Grade 3 Studies

        Third graders entering the Intermediate School have their first experience as password-based network users.  Each student has a unique, password-protected documents folders used to save and manage computer-generated work throughout their time at WIS.

        Through the third grade computer curriculum, students gain experience with a variety of software programs, including word processing, multimedia and graphic organizer software. All of these software experiences move our students toward becoming more independent users of technology. The programs are used to generate original student documents and presentations, with teacher direction. In addition, third graders use curriculum-based interactive software to support their learning in other areas.

      To build basic Internet search skills, children are introduced to keywords as an on-line search strategy.  This introduction to basic information literacy is designed to help young researchers focus on and define their information needs – a key element in the effective navigation of the vast digital information sources of the 21st century.

Grade 4 Studies

       As their digital information needs become more complex, fourth graders get more in depth instruction in using the Internet as an information source.  This is accomplished through a series of collaborative lessons between the LRC and the Computer Lab covering such topics as plagiarism, copyright implications, citation of sources, Internet search strategies and website evaluation. At this grade level, students begin to practice generating online search strategies based on their information needs. Curriculum-driven research projects provide fourth graders with the opportunity to practice these information literacy skills.

      Students continue to use productivity software with increased independence. In addition to word processing, multimedia and graphic organizer programs, they gain experience with software designed to create chronological timelines.

Grade 5 Studies

       The cornerstone of fifth grade computer instruction is a Colonial America webquest completed by students in conjunction with their Social Studies unit on the Colonial Period. The webquest requires students to use a variety of software programs and information literacy skills to complete webquest tasks, thereby synthesizing the technology skills acquired to this point.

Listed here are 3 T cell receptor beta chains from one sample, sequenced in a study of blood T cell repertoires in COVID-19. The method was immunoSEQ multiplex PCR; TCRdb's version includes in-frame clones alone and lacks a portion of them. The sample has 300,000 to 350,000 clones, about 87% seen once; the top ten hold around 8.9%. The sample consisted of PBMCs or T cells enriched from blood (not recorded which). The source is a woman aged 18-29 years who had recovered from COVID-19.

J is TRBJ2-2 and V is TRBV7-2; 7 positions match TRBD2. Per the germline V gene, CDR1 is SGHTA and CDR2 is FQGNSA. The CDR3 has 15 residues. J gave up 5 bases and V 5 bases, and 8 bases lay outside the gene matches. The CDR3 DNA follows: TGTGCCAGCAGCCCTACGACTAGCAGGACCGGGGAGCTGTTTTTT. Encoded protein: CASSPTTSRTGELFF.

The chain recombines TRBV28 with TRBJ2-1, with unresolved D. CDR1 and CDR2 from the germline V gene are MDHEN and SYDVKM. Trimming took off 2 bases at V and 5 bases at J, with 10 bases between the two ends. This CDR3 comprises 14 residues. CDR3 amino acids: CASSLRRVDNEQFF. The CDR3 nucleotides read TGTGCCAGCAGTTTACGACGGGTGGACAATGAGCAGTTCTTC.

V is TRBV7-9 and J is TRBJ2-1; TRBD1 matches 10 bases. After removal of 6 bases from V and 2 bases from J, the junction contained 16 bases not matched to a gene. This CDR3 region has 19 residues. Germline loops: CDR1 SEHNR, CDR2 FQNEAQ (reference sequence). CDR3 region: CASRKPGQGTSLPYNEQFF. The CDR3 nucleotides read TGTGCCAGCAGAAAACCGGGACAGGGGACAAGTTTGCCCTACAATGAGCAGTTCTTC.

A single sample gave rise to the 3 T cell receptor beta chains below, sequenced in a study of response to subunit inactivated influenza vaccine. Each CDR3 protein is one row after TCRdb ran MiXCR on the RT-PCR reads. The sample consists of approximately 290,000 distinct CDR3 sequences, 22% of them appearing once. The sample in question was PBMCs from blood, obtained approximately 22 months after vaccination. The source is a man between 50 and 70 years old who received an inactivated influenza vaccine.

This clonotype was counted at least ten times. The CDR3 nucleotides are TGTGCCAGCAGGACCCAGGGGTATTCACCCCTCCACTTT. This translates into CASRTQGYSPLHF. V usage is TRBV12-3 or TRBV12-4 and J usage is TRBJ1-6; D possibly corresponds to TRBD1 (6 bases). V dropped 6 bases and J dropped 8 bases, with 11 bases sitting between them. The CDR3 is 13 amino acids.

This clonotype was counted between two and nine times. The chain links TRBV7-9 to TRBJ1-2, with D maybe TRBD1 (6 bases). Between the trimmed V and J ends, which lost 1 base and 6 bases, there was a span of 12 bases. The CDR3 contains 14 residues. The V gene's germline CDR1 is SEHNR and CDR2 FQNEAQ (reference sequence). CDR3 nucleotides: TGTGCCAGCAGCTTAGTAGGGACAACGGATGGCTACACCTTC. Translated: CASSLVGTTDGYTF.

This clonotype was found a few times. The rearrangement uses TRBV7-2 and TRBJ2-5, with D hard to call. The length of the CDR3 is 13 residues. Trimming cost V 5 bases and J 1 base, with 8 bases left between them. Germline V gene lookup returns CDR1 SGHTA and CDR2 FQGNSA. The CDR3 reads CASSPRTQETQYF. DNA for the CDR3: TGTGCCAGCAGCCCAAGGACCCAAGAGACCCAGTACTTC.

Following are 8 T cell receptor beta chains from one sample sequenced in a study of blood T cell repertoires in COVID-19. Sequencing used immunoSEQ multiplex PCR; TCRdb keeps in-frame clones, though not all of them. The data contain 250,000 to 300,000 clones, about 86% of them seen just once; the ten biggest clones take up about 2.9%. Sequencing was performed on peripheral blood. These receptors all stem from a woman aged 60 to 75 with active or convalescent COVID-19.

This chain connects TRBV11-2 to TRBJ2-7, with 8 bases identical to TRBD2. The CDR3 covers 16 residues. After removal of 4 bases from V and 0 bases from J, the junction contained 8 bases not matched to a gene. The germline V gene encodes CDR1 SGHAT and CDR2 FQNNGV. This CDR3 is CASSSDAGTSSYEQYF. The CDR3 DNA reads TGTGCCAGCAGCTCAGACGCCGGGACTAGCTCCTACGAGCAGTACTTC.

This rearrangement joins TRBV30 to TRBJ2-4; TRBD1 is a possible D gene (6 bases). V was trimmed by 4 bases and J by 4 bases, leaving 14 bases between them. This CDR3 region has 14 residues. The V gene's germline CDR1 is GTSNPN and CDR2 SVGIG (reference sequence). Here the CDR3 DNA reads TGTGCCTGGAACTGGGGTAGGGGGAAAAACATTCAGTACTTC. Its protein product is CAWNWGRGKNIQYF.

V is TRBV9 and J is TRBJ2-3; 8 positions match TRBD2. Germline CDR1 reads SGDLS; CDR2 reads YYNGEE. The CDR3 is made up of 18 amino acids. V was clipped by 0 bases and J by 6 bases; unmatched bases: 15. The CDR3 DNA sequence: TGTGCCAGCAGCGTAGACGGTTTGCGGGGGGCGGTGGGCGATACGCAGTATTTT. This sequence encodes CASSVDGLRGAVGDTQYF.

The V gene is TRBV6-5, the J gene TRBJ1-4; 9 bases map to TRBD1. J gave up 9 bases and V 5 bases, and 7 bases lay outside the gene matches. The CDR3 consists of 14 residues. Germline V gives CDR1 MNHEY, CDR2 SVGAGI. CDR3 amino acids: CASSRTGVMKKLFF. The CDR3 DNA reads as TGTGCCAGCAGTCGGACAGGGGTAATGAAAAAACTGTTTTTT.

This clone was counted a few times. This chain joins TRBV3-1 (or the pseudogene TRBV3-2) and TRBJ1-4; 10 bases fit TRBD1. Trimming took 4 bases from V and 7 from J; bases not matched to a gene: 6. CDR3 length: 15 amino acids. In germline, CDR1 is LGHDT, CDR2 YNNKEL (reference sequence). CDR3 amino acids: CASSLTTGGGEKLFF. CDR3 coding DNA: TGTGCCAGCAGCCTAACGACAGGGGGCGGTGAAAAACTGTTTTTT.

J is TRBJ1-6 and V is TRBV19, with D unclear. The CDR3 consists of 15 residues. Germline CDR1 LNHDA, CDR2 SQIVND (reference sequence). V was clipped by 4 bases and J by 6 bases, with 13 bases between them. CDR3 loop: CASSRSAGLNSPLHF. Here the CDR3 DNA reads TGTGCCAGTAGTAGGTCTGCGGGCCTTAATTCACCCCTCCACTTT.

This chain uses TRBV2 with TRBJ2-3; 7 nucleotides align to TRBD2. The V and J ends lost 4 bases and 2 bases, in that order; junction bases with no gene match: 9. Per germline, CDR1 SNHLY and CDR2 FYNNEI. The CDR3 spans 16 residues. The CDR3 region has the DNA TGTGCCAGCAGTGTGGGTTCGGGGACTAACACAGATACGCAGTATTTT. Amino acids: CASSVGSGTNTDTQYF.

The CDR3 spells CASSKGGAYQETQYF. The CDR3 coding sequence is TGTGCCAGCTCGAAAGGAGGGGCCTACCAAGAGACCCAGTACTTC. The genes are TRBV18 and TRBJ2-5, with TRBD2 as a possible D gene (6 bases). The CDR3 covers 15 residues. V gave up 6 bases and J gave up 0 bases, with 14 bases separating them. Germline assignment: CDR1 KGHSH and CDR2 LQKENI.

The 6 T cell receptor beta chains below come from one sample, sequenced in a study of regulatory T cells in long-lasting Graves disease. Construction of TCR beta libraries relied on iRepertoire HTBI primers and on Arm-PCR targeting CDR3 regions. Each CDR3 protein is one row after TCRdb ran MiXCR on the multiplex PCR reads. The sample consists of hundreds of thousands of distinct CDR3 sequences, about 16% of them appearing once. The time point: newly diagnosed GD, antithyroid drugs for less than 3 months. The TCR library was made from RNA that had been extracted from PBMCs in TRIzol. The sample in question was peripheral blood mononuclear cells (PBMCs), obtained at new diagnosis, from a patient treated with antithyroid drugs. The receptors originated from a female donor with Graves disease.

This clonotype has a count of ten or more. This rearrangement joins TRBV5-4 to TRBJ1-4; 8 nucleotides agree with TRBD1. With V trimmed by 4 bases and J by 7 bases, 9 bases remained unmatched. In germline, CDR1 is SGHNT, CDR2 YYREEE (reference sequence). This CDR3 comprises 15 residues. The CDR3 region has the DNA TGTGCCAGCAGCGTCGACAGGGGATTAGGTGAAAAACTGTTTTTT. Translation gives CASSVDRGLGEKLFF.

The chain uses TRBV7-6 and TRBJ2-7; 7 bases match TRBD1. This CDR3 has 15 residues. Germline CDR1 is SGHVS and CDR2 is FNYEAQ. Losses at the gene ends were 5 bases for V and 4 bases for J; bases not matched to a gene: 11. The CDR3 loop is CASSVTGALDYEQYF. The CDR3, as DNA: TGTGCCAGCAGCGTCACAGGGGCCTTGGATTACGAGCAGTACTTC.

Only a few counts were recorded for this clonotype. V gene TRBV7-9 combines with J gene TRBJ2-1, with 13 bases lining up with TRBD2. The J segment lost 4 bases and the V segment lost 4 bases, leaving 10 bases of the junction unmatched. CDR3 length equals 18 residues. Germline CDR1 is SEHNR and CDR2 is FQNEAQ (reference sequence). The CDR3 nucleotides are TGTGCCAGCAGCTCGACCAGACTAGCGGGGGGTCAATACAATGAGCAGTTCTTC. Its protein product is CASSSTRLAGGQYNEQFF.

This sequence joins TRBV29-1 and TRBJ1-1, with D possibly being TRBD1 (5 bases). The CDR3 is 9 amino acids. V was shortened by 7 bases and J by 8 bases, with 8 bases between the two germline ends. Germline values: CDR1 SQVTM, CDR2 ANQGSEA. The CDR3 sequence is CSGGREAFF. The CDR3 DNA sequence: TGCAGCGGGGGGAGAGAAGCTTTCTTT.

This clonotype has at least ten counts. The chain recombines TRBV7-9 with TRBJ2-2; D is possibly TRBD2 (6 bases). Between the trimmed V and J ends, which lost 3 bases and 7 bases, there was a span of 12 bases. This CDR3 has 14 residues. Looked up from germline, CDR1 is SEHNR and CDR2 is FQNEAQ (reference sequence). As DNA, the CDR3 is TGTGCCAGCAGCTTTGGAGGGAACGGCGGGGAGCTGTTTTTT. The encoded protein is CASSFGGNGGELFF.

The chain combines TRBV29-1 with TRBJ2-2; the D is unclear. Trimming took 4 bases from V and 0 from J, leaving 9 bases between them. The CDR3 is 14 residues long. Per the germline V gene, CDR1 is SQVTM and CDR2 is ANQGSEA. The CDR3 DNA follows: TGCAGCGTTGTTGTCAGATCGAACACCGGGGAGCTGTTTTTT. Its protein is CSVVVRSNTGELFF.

By fifth grade, students are generally independent in the use of word processing software and now receive direct instruction on the use of the computer as an editing and revising tool. Curriculum-driven multi-media projects continue with increased independ

FAQ

Information Technology Literacy Frequently Asked Questions

What will my child learn in computer lab classes?

Computer lab instruction is based on two things: developmental readiness and the State of Connecticut Information and Technology Literacy Framework.  In kindergarten the focus of instruction is on the building the student’s comfort level with equipment while utilizing computer activities that support their learning in other curricular areas.  By fifth grade students are expected to be approaching proficiency in the following skill areas: keyboarding, use of word processing and multimedia software, and Internet information literacy.

Is it safe to allow my child to use the Internet at school?

In compliance with CIPA (Children’s Internet Protection Act), the Weston Public Schools maintain Internet filters that block students from inadvertently accessing websites containing inappropriate content.  This minimizes the chances that your child will view such web content while using the Internet at school.  Please refer to the district Acceptable Use Policy for additional information. 

The Physical Education curriculum at Weston Intermediate School is designed to promote the importance of a physically active lifestyle through games and sports. At the intermediate level we continue to emphasize strength, endurance, coordination and weight transfer while gradually incorporating these basic skills into specific sports and game related activities.

FAQs

Get answers to our most often asked physical education questions

curriculum

Physical Education

The Physical Education curriculum at Weston Intermediate School is designed to promote the importance of a physically active lifestyle through games and sports. The main objectives of our physical education program are to:

  • Provide physical activity experiences that are enjoyable and enhance the student’s confidence in his/her physical ability.
  • Provide a percentage of the student’s recommended weekly amount of physical activity.
  • Develop skill competency that is age appropriate.
  • Explain the health benefits of a proper physically active lifestyle.
  • Integrate the behavioral and social skills needed to comfortably engage in sports and games.
  • Promote student’s participation in physical activities in school, community and home settings.

At the intermediate level we continue to emphasize strength, endurance, coordination and weight transfer while gradually incorporating these basic skills into specific sports and game related activities.  The units that are taught throughout the school year are fitness, football, soccer, project adventure, volleyball, basketball, floor hockey, rhythm and dance, tumbling and gymnastics, team handball, softball and track & field.

FAQ

Physical Education Frequently Asked Questions

What type of clothing should my child wear on Physical Education days?

 The students should wear loose fitting, comfortable clothing that allows for their body to move.

Does my child need sneakers?

Yes!  When moving in the gym as well as on equipment sneakers help the students move safely. 

What type of sneakers should be worn?

Any sneaker that are made for physical activity.  Sandals, Merrill’s, and Healy’s, are not allowed because they lack the proper arch and ankle support needed for sports and games.